Wednesday, October 24, 2007

Acts 15

It is no exaggeration to say that Acts 15 is the most crucial chapter in the whole book.
Ben Witherington
New Testament History: A Narrative Account

Some time later some men from Judea came to Antioch and began teaching that circumcision was a requirement for following Jesus. Paul and Barnabas, who were still in Antioch, heard about this and confronted them. After what had taken place in Galatia, it's easy to believe that Paul was fired up. The church in Antioch appointed Paul and Barnabas, along with a few others, to go to Jerusalem to get some answers. This was beginning to become a huge issue, and the leadership needed to address it.

When they arrived in Jerusalem (250 miles from Antioch), they shared how God had brought salvation to many Gentiles throughout Galatia. Immediately a group of believers who belonged to the party of the Pharisees rose up and declared that these Gentile believers would have to be circumcised.

Peter stood. He reminded them of what God had done at Cornelius' home, how He made no distinction between Jews and Gentiles, and how the grace of God was available to anyone who believed. He said that requiring anything more than faith was like putting a yoke around their necks. Luke says that the entire assembly fell silent.

Next Barnabas and Paul (notice how Luke reverses the order once again) spoke up, relating all that God had done throughout Galatia.

Finally, James stood and pronounced judgment on the matter. (We learn through this chapter that James had at some point over the past twenty years become the primary leader of the church). The decision was that Gentiles should not have to be circumcised (follow the law of Moses) in order to become a follower of Jesus. Following Jesus was difficult enough. No other burdens would be placed on them.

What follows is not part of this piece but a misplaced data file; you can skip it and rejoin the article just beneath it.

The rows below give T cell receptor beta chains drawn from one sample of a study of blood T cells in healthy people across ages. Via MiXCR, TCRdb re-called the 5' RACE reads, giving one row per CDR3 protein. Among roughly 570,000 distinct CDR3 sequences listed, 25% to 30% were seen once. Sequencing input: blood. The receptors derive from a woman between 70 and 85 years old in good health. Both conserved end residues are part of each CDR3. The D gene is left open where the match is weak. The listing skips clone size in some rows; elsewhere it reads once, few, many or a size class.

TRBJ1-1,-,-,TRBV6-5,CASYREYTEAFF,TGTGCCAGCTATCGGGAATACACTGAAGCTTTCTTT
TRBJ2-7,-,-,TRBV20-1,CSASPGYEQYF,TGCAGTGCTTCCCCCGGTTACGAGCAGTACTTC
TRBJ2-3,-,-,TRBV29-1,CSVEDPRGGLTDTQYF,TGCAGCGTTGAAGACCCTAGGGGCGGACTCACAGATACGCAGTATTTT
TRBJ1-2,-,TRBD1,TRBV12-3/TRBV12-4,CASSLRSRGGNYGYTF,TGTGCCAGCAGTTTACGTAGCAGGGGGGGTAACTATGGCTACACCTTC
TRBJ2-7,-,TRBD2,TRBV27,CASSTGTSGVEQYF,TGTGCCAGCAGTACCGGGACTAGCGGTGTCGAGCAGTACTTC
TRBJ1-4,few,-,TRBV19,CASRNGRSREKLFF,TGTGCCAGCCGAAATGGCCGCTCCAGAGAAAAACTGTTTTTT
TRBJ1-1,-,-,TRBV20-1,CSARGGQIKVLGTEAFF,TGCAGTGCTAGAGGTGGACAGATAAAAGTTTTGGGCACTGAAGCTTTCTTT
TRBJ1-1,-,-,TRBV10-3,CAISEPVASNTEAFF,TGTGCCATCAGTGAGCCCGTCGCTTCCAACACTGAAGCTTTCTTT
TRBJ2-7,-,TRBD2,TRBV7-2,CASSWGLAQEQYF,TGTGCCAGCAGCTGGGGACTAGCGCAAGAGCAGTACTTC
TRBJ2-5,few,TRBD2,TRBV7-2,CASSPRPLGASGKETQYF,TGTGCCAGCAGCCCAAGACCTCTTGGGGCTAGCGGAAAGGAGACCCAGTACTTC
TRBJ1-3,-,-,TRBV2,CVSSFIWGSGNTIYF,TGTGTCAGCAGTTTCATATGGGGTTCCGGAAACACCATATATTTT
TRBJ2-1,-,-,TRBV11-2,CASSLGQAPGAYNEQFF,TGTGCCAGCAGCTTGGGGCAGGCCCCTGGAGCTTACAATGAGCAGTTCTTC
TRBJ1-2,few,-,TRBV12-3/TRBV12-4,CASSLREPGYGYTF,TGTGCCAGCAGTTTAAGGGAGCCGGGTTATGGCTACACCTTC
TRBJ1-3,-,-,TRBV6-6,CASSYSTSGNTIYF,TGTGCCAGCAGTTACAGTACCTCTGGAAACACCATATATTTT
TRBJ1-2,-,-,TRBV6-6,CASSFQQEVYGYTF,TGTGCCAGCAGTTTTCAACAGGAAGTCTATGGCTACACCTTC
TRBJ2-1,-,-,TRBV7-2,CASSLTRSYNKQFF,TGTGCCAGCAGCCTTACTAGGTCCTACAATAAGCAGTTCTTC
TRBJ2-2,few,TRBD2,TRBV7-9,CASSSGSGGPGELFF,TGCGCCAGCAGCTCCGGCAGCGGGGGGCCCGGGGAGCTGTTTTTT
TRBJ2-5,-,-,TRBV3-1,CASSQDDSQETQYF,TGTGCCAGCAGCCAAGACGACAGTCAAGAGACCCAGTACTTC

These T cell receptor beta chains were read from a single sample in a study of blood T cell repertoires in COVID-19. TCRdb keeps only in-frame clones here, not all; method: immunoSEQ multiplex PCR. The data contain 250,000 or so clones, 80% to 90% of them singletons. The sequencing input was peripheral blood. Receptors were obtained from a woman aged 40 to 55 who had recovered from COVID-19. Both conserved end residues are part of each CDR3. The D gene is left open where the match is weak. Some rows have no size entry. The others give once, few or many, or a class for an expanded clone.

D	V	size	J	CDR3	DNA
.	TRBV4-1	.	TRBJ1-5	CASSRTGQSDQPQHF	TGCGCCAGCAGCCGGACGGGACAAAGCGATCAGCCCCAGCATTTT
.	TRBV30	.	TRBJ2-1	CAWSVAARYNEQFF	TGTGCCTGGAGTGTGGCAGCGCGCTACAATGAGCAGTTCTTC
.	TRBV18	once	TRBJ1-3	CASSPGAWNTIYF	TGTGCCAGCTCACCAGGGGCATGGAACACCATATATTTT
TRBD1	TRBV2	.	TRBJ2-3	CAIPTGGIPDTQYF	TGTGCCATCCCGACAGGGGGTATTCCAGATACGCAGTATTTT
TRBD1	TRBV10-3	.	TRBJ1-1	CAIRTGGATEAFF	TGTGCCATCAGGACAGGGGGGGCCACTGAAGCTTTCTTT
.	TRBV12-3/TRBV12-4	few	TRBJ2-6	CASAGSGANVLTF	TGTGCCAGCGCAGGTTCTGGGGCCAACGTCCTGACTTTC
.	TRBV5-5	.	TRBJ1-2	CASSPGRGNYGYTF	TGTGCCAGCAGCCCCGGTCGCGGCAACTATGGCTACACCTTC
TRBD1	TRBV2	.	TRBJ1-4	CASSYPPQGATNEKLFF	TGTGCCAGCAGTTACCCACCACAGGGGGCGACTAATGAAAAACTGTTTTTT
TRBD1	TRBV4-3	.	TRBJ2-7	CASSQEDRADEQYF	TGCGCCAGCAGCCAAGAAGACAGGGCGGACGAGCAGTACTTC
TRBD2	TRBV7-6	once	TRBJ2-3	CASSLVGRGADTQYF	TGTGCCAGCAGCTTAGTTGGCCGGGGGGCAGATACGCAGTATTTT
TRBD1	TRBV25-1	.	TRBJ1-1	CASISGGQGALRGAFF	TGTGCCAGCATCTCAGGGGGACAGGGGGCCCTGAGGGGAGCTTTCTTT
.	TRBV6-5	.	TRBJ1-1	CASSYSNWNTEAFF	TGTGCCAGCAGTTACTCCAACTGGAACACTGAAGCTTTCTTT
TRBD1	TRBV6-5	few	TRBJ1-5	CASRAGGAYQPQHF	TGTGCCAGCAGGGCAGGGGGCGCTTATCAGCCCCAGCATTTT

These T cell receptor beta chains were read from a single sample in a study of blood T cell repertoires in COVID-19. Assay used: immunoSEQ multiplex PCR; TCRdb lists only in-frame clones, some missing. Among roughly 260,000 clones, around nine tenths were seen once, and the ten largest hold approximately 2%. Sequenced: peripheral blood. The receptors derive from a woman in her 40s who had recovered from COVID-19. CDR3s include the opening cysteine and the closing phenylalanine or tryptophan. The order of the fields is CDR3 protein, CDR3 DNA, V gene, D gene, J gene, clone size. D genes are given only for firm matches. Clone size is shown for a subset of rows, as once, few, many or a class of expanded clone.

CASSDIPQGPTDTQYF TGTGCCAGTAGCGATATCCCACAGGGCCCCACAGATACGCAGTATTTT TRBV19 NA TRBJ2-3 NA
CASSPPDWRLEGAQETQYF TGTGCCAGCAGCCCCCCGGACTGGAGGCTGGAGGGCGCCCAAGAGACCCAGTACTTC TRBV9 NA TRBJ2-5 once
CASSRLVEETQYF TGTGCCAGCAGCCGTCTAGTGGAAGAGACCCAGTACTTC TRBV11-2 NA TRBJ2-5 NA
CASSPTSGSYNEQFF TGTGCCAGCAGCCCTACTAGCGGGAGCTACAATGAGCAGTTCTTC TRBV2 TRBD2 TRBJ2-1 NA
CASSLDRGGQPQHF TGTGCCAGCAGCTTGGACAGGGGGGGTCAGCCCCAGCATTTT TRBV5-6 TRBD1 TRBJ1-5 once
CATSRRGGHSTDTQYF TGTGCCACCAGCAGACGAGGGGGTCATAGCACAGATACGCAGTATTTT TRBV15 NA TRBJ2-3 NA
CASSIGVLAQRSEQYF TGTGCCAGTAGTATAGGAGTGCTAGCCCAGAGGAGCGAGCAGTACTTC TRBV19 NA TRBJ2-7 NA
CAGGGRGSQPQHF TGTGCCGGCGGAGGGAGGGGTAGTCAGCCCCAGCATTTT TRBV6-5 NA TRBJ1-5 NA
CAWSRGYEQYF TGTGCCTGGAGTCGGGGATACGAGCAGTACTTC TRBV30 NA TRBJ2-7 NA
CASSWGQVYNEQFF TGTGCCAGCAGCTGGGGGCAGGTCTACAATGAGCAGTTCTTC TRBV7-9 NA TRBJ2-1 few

James did give the Gentile believers a few requirements.
  1. Abstain from things that have been offered to idols (normally referring to meat)
  2. Abstain from eating the meat of strangled animals
  3. Abstain from eating blood
  4. Abstain from sexual immorality
At least a couple of these requirements sound rather strange to modern readers, but James' judgment would have been clear to the readers of the document. He was telling Gentile believers that they must stay away from pagan temples. Paul would later echo this warning (1 Corinthians 8,10). James said that though they did not have to be converted to Judaism, it was mandatory that they make a complete break with paganism.

I find it fascinating that in a letter this important, the leaders used the phrase, "it seemed good" three times. The first instance is verse 22, where "it seemed good" to the leaders to send Paul and Barnabas back to Antioch with this pronouncement. The second instance is verse 25, in which they relayed this same information in the body of the letter. The third instance is verse 28, where they say, "it seemed good to the Holy Spirit and to us to lay on you no greater burden" than the requirements listed above.

They never said that this was God's divine Word for the Gentiles. They had no doubt been praying like crazy and having endless discussions. It seemed to them that this was the correct response. Part of me wants a little more definite of an answer, but another part of me loves that they were ok with this.

The letter was received by the church in Antioch with much rejoicing.

Some time later (possibly up to two years later) Paul came to Barnabas and suggested that they return to the churches they had planted to see how things were going. Barnabas thought that was a great idea, but suggested that John Mark go with them. Paul had obviously not gotten over the fact that he had abandoned them a few years earlier. Luke says that they got into such a sharp disagreement (15:39) that they parted company. Barnabas took John Mark and went to Cyprus, while Paul took Silas (who had earlier accompanied them from Jerusalem to Antioch with the letter) and went back to Galatia.

This saddens me. Barnabas was such a great man of God, yet this is the last that we hear of him. He no doubt continued to spread the gospel, but I wonder if he and Paul ever reconciled.

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